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English Ivy

The immature leaves of English ivy have three lobes and can remain immature indefinitely. Photo credit: WNY PRISM.

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Common Name: English ivy
Scientific Name: Hedera helix
Origin: Europe, Northern Africa and Western Asia


English ivy is an evergreen perennial vine that can grow to reach lengths of 90 feet with proper support or form a dense, trailing mat. Immature leaves are 3-lobed, heart shaped and can remain immature indefinitely. Sunlight triggers maturity, causing leaves to lose their lobes and become rhomboid in shape. Mature plants develop small, inconspicuous flowers in the fall which produce dark blue to black fruits.


English ivy is drought and shade tolerant and grows in full sun. It thrives in disturbed areas, fields, woodlands, forest edges and upland areas.


English ivy can grow to form a thick mat, completely excluding native species and increasing the risk of erosion. In its climbing form, it can increase the risk of tree falls, encourage fungus and decay on trees, and cause structural and aesthetic damage to walls and fences.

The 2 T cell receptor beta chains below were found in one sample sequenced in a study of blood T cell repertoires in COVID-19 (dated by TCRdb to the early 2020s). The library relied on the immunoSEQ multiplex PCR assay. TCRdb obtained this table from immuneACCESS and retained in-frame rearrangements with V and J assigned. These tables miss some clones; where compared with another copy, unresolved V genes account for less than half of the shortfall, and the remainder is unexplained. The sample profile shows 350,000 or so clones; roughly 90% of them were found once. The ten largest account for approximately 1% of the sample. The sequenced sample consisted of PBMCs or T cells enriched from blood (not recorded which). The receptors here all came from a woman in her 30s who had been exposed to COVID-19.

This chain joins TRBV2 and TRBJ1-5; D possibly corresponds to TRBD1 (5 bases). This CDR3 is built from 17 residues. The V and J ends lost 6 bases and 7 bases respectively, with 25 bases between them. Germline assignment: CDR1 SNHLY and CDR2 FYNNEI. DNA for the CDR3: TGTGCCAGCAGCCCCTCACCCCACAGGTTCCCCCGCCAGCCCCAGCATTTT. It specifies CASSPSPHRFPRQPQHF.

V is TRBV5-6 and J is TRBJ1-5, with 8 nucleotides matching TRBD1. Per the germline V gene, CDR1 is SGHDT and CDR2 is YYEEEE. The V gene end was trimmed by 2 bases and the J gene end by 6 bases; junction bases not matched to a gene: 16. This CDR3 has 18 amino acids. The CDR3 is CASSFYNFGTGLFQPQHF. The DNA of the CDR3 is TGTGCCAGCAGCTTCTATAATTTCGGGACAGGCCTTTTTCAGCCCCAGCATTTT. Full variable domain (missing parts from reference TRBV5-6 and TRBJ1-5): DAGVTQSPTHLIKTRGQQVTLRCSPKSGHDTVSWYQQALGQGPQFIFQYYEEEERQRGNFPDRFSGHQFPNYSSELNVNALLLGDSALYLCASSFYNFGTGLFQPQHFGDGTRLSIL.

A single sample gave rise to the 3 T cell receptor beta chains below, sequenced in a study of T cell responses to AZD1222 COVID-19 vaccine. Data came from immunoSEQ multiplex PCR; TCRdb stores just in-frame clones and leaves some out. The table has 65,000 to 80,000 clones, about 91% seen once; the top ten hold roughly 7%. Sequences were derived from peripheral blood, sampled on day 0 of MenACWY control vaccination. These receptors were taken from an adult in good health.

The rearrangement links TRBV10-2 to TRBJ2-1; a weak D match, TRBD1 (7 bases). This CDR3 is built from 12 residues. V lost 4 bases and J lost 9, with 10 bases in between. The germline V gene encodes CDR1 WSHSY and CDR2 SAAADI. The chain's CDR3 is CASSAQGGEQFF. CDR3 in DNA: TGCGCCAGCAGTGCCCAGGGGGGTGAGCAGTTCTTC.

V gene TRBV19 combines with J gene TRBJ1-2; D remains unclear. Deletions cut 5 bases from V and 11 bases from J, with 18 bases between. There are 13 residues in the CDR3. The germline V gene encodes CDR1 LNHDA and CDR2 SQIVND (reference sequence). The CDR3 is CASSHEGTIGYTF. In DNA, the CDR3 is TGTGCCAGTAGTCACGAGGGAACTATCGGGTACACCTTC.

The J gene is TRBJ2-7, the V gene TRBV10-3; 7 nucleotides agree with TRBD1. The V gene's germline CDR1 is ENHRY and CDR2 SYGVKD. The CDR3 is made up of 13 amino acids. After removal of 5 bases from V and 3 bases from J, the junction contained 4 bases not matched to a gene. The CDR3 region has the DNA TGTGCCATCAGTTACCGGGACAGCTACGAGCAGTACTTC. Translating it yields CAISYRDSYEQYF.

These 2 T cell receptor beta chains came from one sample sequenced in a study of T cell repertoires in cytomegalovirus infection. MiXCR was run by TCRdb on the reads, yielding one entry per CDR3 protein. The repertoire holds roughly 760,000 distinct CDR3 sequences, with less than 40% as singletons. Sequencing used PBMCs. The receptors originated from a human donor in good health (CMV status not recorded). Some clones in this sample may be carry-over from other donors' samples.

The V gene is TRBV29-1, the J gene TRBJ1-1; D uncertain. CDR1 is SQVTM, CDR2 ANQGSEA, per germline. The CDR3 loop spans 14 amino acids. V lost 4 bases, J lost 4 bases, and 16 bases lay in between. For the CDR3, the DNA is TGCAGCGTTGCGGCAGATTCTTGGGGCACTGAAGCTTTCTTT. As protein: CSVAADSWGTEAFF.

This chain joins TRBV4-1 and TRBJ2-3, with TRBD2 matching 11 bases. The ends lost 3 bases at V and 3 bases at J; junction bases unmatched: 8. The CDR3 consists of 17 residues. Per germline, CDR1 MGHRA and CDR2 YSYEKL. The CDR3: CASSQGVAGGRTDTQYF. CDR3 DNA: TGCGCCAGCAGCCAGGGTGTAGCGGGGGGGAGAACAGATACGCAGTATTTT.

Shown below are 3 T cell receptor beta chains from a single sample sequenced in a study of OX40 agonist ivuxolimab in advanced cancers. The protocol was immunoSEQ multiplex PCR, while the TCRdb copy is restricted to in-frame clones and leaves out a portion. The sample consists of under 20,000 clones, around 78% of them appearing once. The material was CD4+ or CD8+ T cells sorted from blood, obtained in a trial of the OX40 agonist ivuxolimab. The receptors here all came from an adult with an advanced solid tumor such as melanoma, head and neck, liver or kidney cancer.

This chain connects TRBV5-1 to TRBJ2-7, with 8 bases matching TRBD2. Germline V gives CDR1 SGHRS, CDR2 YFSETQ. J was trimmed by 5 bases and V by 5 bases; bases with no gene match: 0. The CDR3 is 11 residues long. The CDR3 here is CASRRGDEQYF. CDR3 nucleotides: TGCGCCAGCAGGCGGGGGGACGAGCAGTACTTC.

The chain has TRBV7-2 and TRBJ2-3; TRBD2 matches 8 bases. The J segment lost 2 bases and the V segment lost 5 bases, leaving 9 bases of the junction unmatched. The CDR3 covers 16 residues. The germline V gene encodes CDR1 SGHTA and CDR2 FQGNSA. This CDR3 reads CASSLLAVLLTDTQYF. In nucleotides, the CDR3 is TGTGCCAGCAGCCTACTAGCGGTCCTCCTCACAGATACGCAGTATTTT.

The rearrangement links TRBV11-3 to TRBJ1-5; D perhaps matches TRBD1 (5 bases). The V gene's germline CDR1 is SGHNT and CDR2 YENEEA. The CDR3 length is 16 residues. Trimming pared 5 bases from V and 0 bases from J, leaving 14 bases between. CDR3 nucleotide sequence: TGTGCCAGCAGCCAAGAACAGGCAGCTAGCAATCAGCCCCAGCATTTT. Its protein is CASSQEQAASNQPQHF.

The shallow roots of English ivy make manual removal effective when care is taken to remove all root fragments. Cuttings and vines in contact with the ground can reproduce and should be disposed of in a landfill bound trash bag. Larger infestations may also be treated with herbicide, especially in the early spring before leaves develop their waxy coating. Climbing vines may also be treated with a cut-stump herbicide application.

Regional Distribution


WNY PRISM Priority

Awaiting ranking

Invasive Species Priorities – Tier Chart


English ivy is a popular landscaping plant that has escaped cultivation and is abundant in many areas of the United States. It reproduces extensively through runners and birds can disperse its seeds long distances.

Additional Resources

Plant Invaders of Mid-Atlantic Natural Areas, NPS and USFWS
Southeast Exotic Pest Plant Council